This third volume of an opera series on tenors gathers interviews with Franco Corelli—along with accounts of peers, rivals, and possible successors—with a focus on techniques, teaching, and booing.
The author, an accomplished singer, former host of Columbia University’s radio show Opera Fanatic, and a preeminent scholar, shares transcripts of salon-style interviews in the 1990s with Corelli, the “prince of tenors.” The Italian superstar answers a variety of questions regarding his technique, teaching—which he rarely did—and the stage appearances of fellow tenors. On the subject of evaluating performances, the controversial topic of booing artists is raised with Corelli, with numerous positive opinions on it from hard-core fans, singers, ushers, and even Miss Manners herself, presented practically in sports terms. Moving beyond Corelli, interviews on methods with the likes of tenors Roberto Alagna (who sang through the pain of a tumor and blood clots) and Alfredo Kraus, renowned voice teacher Bill Schuman, and others speak at length about larynx-lowering, glottal attacks, and diaphragmatic breathing. There is a wealth of operatic terminology that will go over uninitiated readers’ heads, but fans of this series will likely be properly informed. Modern singers are evaluated by the author with an eye toward who might be the next great tenor. Unlike the first two installments, Zucker (Franco Corelli & a Revolution in Singing: Fifty-Four Tenors Spanning 200 Years, Volume 2, 2018, etc.) feels a bit freer to editorialize here. This welcome development, coupled with Corelli’s own wit and wisdom, makes the interviews with the other performers pale in comparison. They just don’t have the same charisma or enthusiasm as Corelli and the author. As with the other volumes, the photographs included here, particularly those featuring singers in full costume, are quite stunning, capturing the visual glamour alongside the work’s deep, rich dissection of methods. The wide array of interview subjects and the concentration on teaching, techniques, and booing—along with the ending’s look at modern tenors—make this book slightly more piecemeal than the previous ones. But, in the name of comprehensiveness, leaving any of it out would have been a huge misstep.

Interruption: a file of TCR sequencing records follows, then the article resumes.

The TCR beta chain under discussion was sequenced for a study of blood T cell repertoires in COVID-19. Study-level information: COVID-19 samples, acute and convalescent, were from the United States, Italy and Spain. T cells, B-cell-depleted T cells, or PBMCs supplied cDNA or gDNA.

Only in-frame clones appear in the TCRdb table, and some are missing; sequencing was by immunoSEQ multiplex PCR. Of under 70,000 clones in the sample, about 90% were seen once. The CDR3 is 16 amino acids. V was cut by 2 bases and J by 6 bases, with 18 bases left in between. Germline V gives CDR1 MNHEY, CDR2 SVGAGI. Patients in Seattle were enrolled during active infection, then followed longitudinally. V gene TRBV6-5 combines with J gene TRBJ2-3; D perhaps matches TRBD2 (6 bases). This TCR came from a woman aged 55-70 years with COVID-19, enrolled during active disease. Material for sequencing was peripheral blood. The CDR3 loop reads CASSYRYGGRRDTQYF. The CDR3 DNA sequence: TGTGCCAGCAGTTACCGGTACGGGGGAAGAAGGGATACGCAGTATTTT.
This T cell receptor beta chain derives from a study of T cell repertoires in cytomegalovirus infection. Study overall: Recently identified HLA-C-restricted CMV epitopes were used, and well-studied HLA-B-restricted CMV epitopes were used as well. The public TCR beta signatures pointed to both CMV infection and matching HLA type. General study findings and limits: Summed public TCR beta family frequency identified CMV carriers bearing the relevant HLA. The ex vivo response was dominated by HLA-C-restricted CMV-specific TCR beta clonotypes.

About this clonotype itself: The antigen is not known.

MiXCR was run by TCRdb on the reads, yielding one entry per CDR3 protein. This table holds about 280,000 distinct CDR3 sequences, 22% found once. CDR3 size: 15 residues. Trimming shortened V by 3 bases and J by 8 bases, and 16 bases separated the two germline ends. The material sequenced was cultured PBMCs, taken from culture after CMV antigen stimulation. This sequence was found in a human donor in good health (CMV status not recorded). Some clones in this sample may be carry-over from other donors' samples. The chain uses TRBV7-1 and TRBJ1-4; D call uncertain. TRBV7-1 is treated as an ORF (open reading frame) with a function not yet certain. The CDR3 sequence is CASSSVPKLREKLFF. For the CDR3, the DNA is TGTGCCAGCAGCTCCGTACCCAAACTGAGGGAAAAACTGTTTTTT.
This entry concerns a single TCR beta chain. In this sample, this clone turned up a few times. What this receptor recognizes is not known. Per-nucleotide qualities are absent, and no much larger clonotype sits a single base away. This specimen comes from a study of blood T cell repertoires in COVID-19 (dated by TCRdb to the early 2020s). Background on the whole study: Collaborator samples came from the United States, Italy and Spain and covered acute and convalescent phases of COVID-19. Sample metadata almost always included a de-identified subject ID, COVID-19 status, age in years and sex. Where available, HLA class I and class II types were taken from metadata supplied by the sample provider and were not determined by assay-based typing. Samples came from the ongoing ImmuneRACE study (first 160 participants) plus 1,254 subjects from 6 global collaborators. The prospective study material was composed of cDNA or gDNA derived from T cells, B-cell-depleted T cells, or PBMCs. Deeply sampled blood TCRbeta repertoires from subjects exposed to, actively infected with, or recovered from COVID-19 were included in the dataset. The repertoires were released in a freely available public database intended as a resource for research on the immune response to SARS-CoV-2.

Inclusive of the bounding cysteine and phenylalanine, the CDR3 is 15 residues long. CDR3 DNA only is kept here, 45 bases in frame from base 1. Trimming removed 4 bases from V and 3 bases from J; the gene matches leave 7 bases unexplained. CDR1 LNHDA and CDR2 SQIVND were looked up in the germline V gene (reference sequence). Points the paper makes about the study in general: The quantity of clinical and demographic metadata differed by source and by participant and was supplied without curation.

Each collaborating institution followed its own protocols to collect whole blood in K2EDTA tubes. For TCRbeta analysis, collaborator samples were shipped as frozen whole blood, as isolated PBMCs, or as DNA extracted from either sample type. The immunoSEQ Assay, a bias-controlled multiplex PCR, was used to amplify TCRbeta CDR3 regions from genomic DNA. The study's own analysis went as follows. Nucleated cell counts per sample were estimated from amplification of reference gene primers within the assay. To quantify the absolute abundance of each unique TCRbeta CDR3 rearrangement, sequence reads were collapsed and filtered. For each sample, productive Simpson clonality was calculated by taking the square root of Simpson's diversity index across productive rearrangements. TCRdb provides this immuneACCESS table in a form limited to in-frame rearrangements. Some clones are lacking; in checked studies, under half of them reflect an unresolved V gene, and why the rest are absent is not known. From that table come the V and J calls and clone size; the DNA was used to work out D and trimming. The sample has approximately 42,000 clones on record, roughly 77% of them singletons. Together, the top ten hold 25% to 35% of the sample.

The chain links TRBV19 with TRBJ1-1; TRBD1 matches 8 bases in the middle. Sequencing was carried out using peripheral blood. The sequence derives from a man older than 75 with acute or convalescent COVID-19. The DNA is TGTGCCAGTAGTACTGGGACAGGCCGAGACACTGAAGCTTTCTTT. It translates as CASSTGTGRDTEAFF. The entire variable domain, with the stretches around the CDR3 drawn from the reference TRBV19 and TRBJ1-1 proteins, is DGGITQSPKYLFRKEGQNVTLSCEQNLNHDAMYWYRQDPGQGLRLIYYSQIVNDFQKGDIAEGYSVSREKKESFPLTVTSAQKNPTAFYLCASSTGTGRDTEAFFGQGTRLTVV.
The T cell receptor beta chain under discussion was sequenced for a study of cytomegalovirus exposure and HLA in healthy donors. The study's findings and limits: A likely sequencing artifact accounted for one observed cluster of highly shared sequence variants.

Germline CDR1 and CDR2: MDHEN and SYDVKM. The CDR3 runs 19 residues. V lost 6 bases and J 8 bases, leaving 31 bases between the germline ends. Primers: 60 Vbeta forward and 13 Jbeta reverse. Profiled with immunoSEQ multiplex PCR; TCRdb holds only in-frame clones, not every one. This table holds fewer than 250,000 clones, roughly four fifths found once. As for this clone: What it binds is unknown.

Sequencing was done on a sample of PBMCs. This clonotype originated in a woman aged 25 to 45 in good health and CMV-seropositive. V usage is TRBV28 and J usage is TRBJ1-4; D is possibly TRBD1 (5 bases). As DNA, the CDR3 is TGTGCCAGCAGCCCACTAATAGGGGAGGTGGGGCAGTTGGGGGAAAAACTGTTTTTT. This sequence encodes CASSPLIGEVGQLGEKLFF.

Strictly for opera connoisseurs, but for those in the know a treasure trove of information on tenors, methods, and performances.